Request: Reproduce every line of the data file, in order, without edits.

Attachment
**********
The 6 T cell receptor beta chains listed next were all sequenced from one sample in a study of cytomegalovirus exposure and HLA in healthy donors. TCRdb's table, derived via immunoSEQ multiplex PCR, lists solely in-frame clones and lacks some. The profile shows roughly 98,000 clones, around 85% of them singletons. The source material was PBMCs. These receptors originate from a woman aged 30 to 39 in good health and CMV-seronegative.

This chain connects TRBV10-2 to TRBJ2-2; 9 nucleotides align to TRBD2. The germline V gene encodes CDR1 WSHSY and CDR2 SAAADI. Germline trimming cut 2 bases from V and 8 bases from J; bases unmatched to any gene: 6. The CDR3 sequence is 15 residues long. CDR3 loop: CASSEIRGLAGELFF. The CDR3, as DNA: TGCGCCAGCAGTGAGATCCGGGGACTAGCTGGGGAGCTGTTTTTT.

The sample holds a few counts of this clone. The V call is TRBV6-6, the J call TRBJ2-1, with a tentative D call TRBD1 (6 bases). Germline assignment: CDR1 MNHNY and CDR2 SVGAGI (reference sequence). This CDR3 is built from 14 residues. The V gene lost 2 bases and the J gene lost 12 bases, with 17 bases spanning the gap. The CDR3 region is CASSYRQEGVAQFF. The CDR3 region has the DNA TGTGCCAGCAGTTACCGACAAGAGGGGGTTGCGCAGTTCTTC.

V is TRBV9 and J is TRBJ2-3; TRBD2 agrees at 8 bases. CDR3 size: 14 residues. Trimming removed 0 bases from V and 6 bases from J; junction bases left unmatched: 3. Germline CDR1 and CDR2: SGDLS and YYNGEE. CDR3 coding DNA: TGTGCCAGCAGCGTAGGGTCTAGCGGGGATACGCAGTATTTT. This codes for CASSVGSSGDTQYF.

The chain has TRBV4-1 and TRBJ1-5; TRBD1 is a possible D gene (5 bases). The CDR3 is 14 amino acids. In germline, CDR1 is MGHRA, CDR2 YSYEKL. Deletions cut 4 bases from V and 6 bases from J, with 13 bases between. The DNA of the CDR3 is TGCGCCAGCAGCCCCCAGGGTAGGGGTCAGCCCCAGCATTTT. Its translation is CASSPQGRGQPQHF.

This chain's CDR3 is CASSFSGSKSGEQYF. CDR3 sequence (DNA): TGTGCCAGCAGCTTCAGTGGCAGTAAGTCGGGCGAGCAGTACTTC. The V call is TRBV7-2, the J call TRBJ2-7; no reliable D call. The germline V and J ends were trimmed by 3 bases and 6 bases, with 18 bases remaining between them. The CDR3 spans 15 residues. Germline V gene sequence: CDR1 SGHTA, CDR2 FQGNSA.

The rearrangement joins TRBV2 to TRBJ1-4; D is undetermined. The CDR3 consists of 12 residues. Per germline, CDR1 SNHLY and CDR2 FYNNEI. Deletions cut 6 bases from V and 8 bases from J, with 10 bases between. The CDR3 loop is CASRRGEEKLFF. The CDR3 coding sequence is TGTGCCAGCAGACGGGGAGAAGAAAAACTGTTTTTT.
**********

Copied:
The 6 T cell receptor beta chains listed next were all sequenced from one sample in a study of cytomegalovirus exposure and HLA in healthy donors. TCRdb's table, derived via immunoSEQ multiplex PCR, lists solely in-frame clones and lacks some. The profile shows roughly 98,000 clones, around 85% of them singletons. The source material was PBMCs. These receptors originate from a woman aged 30 to 39 in good health and CMV-seronegative.

This chain connects TRBV10-2 to TRBJ2-2; 9 nucleotides align to TRBD2. The germline V gene encodes CDR1 WSHSY and CDR2 SAAADI. Germline trimming cut 2 bases from V and 8 bases from J; bases unmatched to any gene: 6. The CDR3 sequence is 15 residues long. CDR3 loop: CASSEIRGLAGELFF. The CDR3, as DNA: TGCGCCAGCAGTGAGATCCGGGGACTAGCTGGGGAGCTGTTTTTT.

The sample holds a few counts of this clone. The V call is TRBV6-6, the J call TRBJ2-1, with a tentative D call TRBD1 (6 bases). Germline assignment: CDR1 MNHNY and CDR2 SVGAGI (reference sequence). This CDR3 is built from 14 residues. The V gene lost 2 bases and the J gene lost 12 bases, with 17 bases spanning the gap. The CDR3 region is CASSYRQEGVAQFF. The CDR3 region has the DNA TGTGCCAGCAGTTACCGACAAGAGGGGGTTGCGCAGTTCTTC.

V is TRBV9 and J is TRBJ2-3; TRBD2 agrees at 8 bases. CDR3 size: 14 residues. Trimming removed 0 bases from V and 6 bases from J; junction bases left unmatched: 3. Germline CDR1 and CDR2: SGDLS and YYNGEE. CDR3 coding DNA: TGTGCCAGCAGCGTAGGGTCTAGCGGGGATACGCAGTATTTT. This codes for CASSVGSSGDTQYF.

The chain has TRBV4-1 and TRBJ1-5; TRBD1 is a possible D gene (5 bases). The CDR3 is 14 amino acids. In germline, CDR1 is MGHRA, CDR2 YSYEKL. Deletions cut 4 bases from V and 6 bases from J, with 13 bases between. The DNA of the CDR3 is TGCGCCAGCAGCCCCCAGGGTAGGGGTCAGCCCCAGCATTTT. Its translation is CASSPQGRGQPQHF.

This chain's CDR3 is CASSFSGSKSGEQYF. CDR3 sequence (DNA): TGTGCCAGCAGCTTCAGTGGCAGTAAGTCGGGCGAGCAGTACTTC. The V call is TRBV7-2, the J call TRBJ2-7; no reliable D call. The germline V and J ends were trimmed by 3 bases and 6 bases, with 18 bases remaining between them. The CDR3 spans 15 residues. Germline V gene sequence: CDR1 SGHTA, CDR2 FQGNSA.

The rearrangement joins TRBV2 to TRBJ1-4; D is undetermined. The CDR3 consists of 12 residues. Per germline, CDR1 SNHLY and CDR2 FYNNEI. Deletions cut 6 bases from V and 8 bases from J, with 10 bases between. The CDR3 loop is CASRRGEEKLFF. The CDR3 coding sequence is TGTGCCAGCAGACGGGGAGAAGAAAAACTGTTTTTT.